INVESTIGATION OF CORTICAL NEURAL NETWORK EXCITABILITY EX VIVO IN A RAT MODEL OF AUTISM
Viktor Kelemen1, Kinga Moldován1, Tímea Májer1, Katalin Szádeczky-Kardoss1, Veronika Bódi1, Sándor Borbély1, Attila Szűcs1, Petra Varró1, Ildikó Világi1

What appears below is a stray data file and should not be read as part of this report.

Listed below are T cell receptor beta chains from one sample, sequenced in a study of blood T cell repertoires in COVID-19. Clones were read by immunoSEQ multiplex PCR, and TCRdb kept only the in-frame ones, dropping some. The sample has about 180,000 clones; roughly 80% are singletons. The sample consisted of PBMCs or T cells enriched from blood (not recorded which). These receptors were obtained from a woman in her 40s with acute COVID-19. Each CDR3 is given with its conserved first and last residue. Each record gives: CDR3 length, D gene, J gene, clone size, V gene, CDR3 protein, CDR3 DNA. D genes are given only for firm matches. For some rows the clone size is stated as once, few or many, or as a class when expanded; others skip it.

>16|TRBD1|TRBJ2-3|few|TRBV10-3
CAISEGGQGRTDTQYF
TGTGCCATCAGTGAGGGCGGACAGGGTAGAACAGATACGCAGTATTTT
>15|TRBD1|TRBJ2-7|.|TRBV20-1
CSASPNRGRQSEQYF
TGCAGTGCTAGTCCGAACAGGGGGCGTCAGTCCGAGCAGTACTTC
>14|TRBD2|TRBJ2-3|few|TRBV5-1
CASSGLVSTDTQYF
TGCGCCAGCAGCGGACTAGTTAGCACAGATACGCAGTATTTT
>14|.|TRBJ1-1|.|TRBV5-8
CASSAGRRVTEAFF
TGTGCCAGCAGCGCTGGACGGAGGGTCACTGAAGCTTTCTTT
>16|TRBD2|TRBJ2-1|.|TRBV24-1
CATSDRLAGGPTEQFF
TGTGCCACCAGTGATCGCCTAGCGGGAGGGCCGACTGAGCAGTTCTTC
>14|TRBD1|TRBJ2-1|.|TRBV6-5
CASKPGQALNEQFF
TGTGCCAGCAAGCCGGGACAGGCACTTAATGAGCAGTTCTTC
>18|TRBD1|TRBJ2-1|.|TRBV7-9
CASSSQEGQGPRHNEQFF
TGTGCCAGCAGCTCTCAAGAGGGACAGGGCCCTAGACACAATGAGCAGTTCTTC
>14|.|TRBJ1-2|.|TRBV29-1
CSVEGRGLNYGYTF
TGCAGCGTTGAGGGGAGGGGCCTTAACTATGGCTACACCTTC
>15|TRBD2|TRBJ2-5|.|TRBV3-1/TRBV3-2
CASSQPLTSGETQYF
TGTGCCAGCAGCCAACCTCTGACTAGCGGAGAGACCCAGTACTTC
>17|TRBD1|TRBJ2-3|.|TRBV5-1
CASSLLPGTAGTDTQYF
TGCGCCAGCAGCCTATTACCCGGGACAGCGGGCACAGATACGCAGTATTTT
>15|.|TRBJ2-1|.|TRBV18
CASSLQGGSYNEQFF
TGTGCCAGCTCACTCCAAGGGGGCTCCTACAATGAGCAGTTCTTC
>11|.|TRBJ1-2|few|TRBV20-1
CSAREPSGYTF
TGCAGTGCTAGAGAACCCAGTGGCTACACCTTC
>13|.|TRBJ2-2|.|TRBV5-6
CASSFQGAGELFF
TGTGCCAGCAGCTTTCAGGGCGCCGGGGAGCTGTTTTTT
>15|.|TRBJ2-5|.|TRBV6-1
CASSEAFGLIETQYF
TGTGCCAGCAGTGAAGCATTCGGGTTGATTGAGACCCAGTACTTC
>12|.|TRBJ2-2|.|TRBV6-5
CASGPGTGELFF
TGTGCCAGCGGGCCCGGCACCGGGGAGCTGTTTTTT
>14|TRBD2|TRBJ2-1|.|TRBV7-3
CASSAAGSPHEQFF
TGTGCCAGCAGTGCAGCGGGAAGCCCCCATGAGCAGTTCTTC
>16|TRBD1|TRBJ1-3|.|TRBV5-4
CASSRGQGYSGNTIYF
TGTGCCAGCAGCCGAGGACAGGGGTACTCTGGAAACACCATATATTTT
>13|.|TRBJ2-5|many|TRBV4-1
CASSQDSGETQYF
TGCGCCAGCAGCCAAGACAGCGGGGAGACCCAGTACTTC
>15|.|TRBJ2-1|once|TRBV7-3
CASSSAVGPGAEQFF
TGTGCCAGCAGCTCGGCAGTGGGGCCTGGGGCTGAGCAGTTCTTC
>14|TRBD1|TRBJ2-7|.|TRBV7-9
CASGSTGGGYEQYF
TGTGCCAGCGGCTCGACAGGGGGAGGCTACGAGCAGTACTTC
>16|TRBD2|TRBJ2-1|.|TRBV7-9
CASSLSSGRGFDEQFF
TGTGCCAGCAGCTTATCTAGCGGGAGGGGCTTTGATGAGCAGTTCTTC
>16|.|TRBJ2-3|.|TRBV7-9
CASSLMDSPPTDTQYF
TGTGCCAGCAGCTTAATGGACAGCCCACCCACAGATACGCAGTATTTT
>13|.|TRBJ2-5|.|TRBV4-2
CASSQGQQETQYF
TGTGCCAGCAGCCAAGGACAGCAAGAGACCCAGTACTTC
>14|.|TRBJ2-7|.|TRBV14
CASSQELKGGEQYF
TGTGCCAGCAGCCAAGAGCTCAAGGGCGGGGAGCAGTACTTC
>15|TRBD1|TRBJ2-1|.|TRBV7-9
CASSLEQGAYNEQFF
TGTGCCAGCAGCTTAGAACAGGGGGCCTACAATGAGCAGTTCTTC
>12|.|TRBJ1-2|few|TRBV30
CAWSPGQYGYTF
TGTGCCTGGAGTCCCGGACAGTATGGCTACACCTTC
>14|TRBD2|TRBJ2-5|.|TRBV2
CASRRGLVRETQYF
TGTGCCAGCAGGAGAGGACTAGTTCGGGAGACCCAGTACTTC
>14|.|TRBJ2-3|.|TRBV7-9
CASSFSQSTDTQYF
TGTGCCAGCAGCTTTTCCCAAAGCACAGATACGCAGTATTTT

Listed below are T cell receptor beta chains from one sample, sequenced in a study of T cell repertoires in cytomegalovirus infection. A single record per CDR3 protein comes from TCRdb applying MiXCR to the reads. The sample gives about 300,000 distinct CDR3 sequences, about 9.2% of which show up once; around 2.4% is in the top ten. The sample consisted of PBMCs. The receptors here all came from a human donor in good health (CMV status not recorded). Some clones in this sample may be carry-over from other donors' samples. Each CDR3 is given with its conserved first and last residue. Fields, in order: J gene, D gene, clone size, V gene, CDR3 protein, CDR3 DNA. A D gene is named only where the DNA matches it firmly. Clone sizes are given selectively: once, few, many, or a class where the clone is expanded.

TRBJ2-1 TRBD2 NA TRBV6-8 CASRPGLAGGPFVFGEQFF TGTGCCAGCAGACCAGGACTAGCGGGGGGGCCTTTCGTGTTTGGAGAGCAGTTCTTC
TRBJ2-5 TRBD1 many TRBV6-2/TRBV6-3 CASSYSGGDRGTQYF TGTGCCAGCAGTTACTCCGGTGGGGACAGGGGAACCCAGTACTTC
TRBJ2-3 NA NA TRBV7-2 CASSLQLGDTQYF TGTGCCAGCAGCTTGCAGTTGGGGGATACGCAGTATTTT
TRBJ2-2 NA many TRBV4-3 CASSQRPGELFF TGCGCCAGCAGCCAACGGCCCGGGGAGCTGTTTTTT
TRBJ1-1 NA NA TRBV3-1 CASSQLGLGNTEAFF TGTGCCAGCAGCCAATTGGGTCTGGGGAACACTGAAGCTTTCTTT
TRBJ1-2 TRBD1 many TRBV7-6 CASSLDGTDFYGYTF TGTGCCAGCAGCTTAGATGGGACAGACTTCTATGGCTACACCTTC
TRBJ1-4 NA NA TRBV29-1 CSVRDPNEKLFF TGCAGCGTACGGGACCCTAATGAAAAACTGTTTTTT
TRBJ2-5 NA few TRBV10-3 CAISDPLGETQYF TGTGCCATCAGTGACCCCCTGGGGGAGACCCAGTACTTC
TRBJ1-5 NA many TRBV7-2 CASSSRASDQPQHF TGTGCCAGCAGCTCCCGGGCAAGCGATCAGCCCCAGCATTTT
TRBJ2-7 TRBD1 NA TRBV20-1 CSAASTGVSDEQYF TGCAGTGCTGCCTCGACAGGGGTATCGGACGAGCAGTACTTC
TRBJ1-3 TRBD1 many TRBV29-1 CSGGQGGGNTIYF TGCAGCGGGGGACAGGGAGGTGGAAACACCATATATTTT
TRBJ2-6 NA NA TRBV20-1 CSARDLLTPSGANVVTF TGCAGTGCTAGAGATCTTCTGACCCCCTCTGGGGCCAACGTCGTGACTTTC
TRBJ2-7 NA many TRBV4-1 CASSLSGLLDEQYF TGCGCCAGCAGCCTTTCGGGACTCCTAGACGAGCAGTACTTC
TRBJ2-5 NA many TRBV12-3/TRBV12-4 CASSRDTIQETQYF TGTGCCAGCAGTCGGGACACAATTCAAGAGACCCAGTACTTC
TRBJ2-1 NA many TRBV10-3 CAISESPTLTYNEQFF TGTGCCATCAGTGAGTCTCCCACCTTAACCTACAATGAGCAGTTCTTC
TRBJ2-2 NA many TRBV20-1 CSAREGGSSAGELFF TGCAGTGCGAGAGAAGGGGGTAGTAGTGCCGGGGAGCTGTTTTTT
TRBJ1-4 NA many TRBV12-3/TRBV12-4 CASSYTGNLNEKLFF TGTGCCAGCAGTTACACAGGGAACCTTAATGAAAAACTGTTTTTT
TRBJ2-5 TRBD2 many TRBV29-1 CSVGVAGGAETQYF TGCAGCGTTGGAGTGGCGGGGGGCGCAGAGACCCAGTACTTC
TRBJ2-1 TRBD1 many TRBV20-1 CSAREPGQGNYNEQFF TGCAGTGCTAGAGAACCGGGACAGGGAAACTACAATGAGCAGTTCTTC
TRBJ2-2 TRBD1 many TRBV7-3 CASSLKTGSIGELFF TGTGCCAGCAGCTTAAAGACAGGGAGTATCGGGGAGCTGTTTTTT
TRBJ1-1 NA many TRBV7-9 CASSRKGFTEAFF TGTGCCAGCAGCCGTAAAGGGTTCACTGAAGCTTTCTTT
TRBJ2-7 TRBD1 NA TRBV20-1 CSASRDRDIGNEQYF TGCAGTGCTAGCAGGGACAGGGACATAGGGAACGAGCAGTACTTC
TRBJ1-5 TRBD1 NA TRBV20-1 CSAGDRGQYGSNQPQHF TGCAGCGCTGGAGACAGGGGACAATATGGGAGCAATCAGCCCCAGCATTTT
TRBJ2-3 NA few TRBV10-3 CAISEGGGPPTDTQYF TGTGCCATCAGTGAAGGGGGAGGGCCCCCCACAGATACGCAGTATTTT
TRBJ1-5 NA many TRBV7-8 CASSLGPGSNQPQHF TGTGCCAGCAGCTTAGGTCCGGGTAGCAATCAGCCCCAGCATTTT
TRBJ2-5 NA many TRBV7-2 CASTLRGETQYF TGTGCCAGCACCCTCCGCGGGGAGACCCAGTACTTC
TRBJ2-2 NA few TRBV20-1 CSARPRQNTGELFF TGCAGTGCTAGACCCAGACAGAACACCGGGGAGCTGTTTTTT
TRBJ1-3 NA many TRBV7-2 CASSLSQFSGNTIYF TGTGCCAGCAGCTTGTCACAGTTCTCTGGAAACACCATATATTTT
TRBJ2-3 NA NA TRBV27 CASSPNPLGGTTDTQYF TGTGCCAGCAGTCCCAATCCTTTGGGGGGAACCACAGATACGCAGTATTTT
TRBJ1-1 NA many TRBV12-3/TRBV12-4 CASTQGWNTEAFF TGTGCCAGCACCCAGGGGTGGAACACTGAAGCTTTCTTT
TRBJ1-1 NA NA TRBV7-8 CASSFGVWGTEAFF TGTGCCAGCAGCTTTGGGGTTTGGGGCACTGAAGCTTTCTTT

Autism is a neurodevelopmental condition as diagnosed by behavioral impairments including impaired social interaction, compromised communication and restrictive stereotyped behaviors and interests. Its prevalence is 0.5-1% and autism has been shown to increase the risk of developing epilepsy, so it is important to investigate the background of both diseases. The valproic acid (VPA) rat model is the most commonly used to study autism-like behaviors. VPA is an antiepileptic drug whose prenatal exposure increases the risk of developing autism in offspring. Our studies were conducted on Wistar rats in two age groups: 6 weeks and 3 months. Pregnant rats received an intraperitoneal injection of VPA on the 12.5th day after mating (dose 500 mg/bwkg). Horizontal brain slices were prepared from offspring rats for field potential measurements and parallel detection of intrinsic optical signals. Excitability changes in the entorhinal cortex were investigated in two conditions: spontaneous bursts evoked by magnesium-free solution (MFR) and afterdischarges evoked by brief bursts of high frequency electrical stimulation were investigated. Length of afterdischarges in slices from VPA-treated, 6-week-old male rats was significantly longer than in slices from control animals, suggesting an increase in seizure sensitivity in treated animals. The optical signal showed concordance with the electrophysiological results. In MFR, a slightly different pattern could be observed in VPA-treated rats compared to controls, but burst patterns are highly variable, so increasing the sample numbers would be necessary. Studies on 3-month-old animals are still ongoing. Before drawing final conclusions, further analysis of the data is needed.